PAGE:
Rainfall and watercourses can also be slotted into a sector distribution. Rain may come from a predominant direction (e.g. from the W for most of us) and thus there may be water shadows in our sites caused by buildings, shrubs and trees. Conversely there will be areas where any rain will always fall on to soil and where its subsequent drainage then becomes a factor. Water and rainfall should always be used for maximum effect, and if there is a problem associated (i.e. flooding or boggy areas) then it should be turned into an advantage - tree planting markedly affects water run-off and water can be channeled through a site by diversion ditches either to storage (a pond or lake) or off site (directly into a watercourse or into land drainage).
Few of us have the luxury of an entirely flat site located at sea level. This dream site would have evenly distributed sunlight, rainfall and drainage, a mild climate, and may not necessarily be windswept! Our dream must end as reality probably means that we all live with bumps and hummocks, on hillsides, and with the weather as a major topic of conversation. As we will see, the determination of slope and elevation for our site complements the sector analysis.
ELEVATION is critical when most of us live in a semi-upland area. The higher we are, the shorter the growing season. The average temperatures over a season are also much lower (compare the progress of plants between valley bottoms and the sides of hills). Also, insects do not thrive higher up and they may not be around to carry out the pollination that some vegetables need i.e. runner beans are rarely a success over 300m (1000ft). Natural balance and therefore pest control may be affected (the lacewing, a pest predator, is found only in valley bottoms).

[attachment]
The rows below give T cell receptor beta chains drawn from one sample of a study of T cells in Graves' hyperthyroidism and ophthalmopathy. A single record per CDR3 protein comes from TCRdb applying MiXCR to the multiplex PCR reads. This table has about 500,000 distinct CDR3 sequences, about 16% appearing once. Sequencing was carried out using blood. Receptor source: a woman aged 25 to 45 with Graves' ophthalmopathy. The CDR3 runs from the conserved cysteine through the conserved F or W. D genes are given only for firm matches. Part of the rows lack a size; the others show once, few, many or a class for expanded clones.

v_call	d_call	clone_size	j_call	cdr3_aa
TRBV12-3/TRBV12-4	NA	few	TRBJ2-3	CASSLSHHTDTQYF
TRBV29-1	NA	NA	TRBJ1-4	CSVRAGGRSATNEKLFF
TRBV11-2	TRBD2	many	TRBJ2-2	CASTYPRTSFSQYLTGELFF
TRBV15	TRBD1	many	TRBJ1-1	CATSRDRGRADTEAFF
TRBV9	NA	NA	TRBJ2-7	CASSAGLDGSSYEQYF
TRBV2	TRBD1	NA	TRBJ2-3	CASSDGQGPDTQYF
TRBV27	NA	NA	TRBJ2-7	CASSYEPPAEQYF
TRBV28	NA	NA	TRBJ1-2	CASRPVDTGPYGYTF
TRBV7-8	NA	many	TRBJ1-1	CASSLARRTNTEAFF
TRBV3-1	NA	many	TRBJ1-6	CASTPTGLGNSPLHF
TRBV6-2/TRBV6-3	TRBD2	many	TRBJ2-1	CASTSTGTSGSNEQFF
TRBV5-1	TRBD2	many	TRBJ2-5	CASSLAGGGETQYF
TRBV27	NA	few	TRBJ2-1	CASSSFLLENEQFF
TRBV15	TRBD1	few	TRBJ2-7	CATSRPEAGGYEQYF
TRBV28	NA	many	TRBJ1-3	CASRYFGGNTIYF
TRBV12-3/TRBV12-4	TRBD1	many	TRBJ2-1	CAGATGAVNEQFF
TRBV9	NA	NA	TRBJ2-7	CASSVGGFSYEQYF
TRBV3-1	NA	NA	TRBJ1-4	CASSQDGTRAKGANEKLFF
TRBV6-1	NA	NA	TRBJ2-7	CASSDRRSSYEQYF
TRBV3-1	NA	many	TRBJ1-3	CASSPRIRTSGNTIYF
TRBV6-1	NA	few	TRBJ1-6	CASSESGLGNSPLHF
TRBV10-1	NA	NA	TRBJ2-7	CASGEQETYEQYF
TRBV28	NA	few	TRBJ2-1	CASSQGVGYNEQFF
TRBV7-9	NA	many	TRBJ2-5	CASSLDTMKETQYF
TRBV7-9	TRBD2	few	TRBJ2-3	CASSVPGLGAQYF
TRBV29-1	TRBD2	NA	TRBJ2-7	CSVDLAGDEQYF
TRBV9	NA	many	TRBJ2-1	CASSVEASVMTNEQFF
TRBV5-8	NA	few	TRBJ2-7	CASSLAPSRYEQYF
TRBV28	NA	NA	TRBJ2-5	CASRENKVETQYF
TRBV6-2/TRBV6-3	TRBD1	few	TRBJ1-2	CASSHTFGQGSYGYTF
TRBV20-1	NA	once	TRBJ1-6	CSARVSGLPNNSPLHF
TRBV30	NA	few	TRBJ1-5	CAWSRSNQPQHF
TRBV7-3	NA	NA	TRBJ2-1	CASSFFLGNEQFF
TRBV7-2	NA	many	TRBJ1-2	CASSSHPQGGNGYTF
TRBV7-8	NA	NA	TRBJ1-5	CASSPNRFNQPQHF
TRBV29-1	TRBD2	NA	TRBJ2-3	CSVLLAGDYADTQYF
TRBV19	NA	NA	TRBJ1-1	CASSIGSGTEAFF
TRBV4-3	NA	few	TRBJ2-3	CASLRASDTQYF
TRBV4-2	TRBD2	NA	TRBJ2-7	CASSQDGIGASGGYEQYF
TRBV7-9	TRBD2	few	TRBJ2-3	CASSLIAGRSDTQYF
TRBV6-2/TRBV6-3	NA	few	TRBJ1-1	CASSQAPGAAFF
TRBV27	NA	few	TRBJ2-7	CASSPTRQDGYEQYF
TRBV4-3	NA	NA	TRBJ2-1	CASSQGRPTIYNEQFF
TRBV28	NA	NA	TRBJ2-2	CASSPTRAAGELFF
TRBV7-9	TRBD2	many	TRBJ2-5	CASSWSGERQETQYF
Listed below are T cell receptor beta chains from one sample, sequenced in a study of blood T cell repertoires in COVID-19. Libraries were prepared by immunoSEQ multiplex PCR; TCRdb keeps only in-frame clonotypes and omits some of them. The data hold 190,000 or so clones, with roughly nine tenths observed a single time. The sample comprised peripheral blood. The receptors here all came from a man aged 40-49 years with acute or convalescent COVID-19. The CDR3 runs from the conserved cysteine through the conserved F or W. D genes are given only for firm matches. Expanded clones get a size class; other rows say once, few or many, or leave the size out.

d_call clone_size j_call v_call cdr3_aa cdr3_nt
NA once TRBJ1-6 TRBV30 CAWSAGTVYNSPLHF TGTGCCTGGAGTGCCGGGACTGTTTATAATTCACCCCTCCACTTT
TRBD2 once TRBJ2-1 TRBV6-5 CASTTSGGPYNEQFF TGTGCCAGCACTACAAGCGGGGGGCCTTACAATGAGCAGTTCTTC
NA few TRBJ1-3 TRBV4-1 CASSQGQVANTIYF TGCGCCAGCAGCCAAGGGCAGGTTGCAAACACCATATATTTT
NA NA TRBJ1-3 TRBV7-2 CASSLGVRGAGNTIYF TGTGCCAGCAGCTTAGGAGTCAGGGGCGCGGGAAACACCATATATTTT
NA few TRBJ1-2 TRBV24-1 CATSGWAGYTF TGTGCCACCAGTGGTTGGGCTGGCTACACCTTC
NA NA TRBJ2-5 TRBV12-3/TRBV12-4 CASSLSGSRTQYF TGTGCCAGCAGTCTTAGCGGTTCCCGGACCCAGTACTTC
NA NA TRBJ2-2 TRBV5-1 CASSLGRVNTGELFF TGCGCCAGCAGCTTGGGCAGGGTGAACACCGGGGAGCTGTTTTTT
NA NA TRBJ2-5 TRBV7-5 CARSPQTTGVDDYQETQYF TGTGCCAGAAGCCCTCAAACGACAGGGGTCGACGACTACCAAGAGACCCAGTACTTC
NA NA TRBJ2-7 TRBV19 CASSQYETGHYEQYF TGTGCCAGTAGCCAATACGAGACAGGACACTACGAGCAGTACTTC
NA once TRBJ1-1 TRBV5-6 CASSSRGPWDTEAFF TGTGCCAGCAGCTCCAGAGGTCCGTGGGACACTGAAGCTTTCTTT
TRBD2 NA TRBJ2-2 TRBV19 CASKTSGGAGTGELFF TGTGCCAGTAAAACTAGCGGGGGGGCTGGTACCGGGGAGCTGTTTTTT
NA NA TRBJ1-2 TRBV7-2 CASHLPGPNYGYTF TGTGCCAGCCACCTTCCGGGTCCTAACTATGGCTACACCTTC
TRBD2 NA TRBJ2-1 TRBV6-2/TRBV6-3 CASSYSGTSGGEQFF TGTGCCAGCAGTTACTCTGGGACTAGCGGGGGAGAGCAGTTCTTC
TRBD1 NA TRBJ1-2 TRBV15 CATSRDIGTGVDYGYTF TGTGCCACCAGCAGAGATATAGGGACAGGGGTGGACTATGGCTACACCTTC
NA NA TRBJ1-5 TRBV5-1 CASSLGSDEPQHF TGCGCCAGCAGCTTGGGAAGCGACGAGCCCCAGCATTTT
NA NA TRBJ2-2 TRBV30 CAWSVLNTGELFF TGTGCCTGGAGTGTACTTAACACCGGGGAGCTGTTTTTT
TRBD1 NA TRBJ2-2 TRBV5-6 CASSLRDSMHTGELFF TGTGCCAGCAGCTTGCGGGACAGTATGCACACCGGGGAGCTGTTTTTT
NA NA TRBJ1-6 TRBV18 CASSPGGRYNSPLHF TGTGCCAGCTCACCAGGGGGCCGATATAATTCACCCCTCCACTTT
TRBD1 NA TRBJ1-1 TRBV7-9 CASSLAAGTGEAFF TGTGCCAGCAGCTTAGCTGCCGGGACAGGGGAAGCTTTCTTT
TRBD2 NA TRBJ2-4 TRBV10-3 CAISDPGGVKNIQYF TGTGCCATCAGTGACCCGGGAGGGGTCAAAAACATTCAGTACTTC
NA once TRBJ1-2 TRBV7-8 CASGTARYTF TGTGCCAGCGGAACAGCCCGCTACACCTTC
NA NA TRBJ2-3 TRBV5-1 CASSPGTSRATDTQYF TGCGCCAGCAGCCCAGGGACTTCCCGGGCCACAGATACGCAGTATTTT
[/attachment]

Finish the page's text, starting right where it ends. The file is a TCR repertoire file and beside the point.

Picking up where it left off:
SLOPE can actually work to our benefit providing that it is not too great. South facing slopes present land to the sun and ensure that structures or plants create less shade. Changes in slope are often the point between differing ecologies, giving us character and variety. It is no surprise that human settlement is often found between forest and plain, plain and marsh, and land and estuary. Slope is also important in terms of rainfall and watercourses. Water does not drain into a slope - it flows over the surface until it reaches a sump. Thus the top of a slope can be quite dry, while the base is boggy. Strategies that keep the water as high up a slope as possible or causes it to drain-in where it falls (i.e. woody plantings, swales) will make better use of it.
ASPECT ties slope and elevation together. A south-facing slope on a hillside would be better than a north-facing slope in a valley bottom since the softer climate may not make up for the lack of sunlight in the valley. But we should look to advantages – the shaded side of a hill may delay thawing of frozen plants and thus lessen damage caused by frosts.
Mark Fisher - Permaculture Design course handout notes